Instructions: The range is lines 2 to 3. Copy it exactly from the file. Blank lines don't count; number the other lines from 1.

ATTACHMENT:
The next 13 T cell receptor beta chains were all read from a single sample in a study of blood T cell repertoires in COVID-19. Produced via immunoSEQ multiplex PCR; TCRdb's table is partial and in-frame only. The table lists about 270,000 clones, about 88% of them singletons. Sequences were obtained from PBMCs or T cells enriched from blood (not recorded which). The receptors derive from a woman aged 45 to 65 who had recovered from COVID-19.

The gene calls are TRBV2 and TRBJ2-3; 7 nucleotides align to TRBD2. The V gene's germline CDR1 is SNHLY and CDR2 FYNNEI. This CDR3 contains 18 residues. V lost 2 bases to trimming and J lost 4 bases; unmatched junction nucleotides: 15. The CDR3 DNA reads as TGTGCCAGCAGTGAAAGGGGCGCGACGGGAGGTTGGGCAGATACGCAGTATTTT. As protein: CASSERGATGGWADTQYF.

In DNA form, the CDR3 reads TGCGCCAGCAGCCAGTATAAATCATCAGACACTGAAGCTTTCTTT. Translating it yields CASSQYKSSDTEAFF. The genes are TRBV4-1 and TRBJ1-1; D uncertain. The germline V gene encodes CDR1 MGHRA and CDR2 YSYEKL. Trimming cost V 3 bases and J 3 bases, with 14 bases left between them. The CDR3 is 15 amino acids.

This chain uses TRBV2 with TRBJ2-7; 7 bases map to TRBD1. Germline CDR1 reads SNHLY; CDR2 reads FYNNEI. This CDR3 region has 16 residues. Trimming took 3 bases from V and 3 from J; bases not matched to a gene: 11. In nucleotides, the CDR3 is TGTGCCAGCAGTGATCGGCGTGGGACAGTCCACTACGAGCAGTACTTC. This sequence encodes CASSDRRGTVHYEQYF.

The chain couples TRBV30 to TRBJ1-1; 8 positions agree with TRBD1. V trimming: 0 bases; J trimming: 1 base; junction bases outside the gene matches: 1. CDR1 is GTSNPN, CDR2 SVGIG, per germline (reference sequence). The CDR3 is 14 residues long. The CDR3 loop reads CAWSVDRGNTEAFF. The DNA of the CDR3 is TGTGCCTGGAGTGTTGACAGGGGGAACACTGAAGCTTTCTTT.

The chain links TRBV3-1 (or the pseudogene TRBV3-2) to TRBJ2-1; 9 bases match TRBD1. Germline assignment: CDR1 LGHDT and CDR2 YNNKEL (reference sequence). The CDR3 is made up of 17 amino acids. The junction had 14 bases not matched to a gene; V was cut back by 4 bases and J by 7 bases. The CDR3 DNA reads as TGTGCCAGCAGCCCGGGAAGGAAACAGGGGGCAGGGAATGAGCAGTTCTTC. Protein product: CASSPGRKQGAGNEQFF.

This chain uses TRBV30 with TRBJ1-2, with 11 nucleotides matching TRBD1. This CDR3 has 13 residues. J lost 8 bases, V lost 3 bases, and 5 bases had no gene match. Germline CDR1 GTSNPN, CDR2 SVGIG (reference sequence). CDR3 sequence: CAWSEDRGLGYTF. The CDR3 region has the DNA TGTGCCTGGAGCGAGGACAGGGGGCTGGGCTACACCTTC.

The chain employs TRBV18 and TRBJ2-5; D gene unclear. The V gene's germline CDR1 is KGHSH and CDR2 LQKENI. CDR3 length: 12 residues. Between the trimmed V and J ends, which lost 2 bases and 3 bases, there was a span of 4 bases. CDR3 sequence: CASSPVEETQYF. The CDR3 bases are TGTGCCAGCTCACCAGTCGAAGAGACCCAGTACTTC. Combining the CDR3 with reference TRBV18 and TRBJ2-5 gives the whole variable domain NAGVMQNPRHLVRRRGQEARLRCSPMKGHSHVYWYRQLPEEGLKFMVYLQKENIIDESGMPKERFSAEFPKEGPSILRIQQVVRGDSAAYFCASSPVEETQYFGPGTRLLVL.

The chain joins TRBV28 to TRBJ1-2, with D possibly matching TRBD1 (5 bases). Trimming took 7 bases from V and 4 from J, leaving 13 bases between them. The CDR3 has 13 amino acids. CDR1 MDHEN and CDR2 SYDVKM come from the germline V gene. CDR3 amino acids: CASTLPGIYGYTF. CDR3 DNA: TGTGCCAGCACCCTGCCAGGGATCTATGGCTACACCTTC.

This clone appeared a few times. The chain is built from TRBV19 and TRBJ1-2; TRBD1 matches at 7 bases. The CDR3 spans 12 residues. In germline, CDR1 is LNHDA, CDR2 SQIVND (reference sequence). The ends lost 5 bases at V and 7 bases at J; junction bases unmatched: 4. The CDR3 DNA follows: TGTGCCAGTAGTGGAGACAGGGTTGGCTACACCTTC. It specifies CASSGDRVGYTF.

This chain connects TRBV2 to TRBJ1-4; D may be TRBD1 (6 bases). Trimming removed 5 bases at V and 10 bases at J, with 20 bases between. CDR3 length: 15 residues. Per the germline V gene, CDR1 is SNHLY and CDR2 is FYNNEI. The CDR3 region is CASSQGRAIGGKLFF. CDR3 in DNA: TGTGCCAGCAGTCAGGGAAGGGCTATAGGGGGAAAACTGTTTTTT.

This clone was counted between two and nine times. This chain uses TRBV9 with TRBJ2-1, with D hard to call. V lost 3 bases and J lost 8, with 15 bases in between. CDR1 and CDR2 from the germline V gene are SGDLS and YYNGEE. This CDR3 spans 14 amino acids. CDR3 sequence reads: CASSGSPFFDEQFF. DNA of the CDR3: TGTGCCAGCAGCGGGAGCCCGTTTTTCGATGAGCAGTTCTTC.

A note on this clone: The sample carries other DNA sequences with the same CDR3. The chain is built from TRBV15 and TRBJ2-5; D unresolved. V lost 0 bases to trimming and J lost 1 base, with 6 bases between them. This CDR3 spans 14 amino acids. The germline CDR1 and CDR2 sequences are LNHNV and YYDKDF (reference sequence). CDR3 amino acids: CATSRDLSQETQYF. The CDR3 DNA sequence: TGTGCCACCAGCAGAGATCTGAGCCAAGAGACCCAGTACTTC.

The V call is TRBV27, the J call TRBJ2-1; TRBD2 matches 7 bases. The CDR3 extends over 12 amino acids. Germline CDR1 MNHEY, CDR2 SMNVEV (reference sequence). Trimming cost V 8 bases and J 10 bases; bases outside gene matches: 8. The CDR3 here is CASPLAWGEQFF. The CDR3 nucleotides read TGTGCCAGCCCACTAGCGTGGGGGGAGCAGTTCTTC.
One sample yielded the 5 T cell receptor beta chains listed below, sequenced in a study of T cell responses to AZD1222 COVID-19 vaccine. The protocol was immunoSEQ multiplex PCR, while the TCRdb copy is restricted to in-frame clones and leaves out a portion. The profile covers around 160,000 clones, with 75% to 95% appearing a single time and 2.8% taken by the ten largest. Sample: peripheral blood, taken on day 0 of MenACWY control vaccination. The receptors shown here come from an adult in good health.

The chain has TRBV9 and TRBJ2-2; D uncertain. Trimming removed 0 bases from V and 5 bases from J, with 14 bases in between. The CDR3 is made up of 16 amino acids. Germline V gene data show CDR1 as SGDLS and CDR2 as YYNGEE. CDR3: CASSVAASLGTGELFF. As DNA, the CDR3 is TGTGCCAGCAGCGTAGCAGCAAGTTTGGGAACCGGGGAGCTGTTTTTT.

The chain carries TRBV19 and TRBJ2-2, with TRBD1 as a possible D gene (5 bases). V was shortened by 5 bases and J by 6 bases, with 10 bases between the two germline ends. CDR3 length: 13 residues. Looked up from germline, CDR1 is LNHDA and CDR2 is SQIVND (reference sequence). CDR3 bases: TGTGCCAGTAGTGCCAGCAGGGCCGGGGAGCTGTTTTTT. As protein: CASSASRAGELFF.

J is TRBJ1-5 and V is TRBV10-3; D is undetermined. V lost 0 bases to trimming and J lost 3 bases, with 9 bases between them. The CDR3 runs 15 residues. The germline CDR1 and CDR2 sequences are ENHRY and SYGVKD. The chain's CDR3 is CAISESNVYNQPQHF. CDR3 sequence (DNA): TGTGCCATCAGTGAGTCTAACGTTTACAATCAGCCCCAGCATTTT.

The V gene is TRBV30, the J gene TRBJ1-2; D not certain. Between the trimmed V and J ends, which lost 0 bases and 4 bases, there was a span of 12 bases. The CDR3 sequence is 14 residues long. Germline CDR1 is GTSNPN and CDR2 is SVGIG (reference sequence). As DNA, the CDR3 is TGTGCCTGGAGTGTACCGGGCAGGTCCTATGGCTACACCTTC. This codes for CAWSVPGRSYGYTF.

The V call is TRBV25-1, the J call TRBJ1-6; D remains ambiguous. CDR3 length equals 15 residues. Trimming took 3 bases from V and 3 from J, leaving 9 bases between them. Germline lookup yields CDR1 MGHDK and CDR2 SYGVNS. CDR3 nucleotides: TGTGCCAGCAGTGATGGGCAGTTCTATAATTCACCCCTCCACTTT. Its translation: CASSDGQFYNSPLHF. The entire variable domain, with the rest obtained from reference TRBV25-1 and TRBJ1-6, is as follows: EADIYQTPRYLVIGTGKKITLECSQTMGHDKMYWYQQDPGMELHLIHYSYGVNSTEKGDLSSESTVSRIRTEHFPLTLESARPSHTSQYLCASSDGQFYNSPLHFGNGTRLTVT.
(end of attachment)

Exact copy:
The gene calls are TRBV2 and TRBJ2-3; 7 nucleotides align to TRBD2. The V gene's germline CDR1 is SNHLY and CDR2 FYNNEI. This CDR3 contains 18 residues. V lost 2 bases to trimming and J lost 4 bases; unmatched junction nucleotides: 15. The CDR3 DNA reads as TGTGCCAGCAGTGAAAGGGGCGCGACGGGAGGTTGGGCAGATACGCAGTATTTT. As protein: CASSERGATGGWADTQYF.

In DNA form, the CDR3 reads TGCGCCAGCAGCCAGTATAAATCATCAGACACTGAAGCTTTCTTT. Translating it yields CASSQYKSSDTEAFF. The genes are TRBV4-1 and TRBJ1-1; D uncertain. The germline V gene encodes CDR1 MGHRA and CDR2 YSYEKL. Trimming cost V 3 bases and J 3 bases, with 14 bases left between them. The CDR3 is 15 amino acids.